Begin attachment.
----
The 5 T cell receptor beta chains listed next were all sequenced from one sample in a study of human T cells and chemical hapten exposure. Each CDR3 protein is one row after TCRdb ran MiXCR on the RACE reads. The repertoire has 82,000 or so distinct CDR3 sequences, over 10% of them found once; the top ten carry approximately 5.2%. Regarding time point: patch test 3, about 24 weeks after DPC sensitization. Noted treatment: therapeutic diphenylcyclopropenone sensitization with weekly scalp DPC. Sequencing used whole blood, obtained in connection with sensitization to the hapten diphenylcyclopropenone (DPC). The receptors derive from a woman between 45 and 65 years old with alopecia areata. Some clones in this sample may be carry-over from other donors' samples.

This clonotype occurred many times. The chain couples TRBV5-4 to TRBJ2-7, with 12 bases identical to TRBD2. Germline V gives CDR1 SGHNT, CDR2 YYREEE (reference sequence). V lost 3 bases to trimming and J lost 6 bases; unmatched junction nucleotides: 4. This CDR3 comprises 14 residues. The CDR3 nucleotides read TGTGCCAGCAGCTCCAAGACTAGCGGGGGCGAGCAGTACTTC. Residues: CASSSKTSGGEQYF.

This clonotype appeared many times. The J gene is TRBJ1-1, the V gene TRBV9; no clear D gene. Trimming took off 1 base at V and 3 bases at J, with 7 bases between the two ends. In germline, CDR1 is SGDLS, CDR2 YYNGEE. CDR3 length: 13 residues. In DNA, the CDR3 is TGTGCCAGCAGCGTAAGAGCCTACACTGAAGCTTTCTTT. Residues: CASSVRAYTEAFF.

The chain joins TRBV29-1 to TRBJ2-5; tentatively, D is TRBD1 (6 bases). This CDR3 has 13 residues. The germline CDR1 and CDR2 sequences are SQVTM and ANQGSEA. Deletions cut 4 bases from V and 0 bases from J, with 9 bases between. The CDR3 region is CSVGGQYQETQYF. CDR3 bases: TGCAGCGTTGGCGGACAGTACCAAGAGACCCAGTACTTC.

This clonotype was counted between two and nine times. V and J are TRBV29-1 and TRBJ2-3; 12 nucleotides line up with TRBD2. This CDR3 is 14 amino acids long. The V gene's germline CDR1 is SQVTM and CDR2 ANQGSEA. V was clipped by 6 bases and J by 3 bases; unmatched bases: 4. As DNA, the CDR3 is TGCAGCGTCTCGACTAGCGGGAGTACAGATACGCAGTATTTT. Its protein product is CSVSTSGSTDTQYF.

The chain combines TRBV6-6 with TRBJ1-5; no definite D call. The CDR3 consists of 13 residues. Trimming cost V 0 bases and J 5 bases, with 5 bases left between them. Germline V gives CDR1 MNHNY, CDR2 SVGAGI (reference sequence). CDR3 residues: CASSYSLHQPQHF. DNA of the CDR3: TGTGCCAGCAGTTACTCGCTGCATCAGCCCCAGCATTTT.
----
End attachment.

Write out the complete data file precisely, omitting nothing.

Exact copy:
The 5 T cell receptor beta chains listed next were all sequenced from one sample in a study of human T cells and chemical hapten exposure. Each CDR3 protein is one row after TCRdb ran MiXCR on the RACE reads. The repertoire has 82,000 or so distinct CDR3 sequences, over 10% of them found once; the top ten carry approximately 5.2%. Regarding time point: patch test 3, about 24 weeks after DPC sensitization. Noted treatment: therapeutic diphenylcyclopropenone sensitization with weekly scalp DPC. Sequencing used whole blood, obtained in connection with sensitization to the hapten diphenylcyclopropenone (DPC). The receptors derive from a woman between 45 and 65 years old with alopecia areata. Some clones in this sample may be carry-over from other donors' samples.

This clonotype occurred many times. The chain couples TRBV5-4 to TRBJ2-7, with 12 bases identical to TRBD2. Germline V gives CDR1 SGHNT, CDR2 YYREEE (reference sequence). V lost 3 bases to trimming and J lost 6 bases; unmatched junction nucleotides: 4. This CDR3 comprises 14 residues. The CDR3 nucleotides read TGTGCCAGCAGCTCCAAGACTAGCGGGGGCGAGCAGTACTTC. Residues: CASSSKTSGGEQYF.

This clonotype appeared many times. The J gene is TRBJ1-1, the V gene TRBV9; no clear D gene. Trimming took off 1 base at V and 3 bases at J, with 7 bases between the two ends. In germline, CDR1 is SGDLS, CDR2 YYNGEE. CDR3 length: 13 residues. In DNA, the CDR3 is TGTGCCAGCAGCGTAAGAGCCTACACTGAAGCTTTCTTT. Residues: CASSVRAYTEAFF.

The chain joins TRBV29-1 to TRBJ2-5; tentatively, D is TRBD1 (6 bases). This CDR3 has 13 residues. The germline CDR1 and CDR2 sequences are SQVTM and ANQGSEA. Deletions cut 4 bases from V and 0 bases from J, with 9 bases between. The CDR3 region is CSVGGQYQETQYF. CDR3 bases: TGCAGCGTTGGCGGACAGTACCAAGAGACCCAGTACTTC.

This clonotype was counted between two and nine times. V and J are TRBV29-1 and TRBJ2-3; 12 nucleotides line up with TRBD2. This CDR3 is 14 amino acids long. The V gene's germline CDR1 is SQVTM and CDR2 ANQGSEA. V was clipped by 6 bases and J by 3 bases; unmatched bases: 4. As DNA, the CDR3 is TGCAGCGTCTCGACTAGCGGGAGTACAGATACGCAGTATTTT. Its protein product is CSVSTSGSTDTQYF.

The chain combines TRBV6-6 with TRBJ1-5; no definite D call. The CDR3 consists of 13 residues. Trimming cost V 0 bases and J 5 bases, with 5 bases left between them. Germline V gives CDR1 MNHNY, CDR2 SVGAGI (reference sequence). CDR3 residues: CASSYSLHQPQHF. DNA of the CDR3: TGTGCCAGCAGTTACTCGCTGCATCAGCCCCAGCATTTT.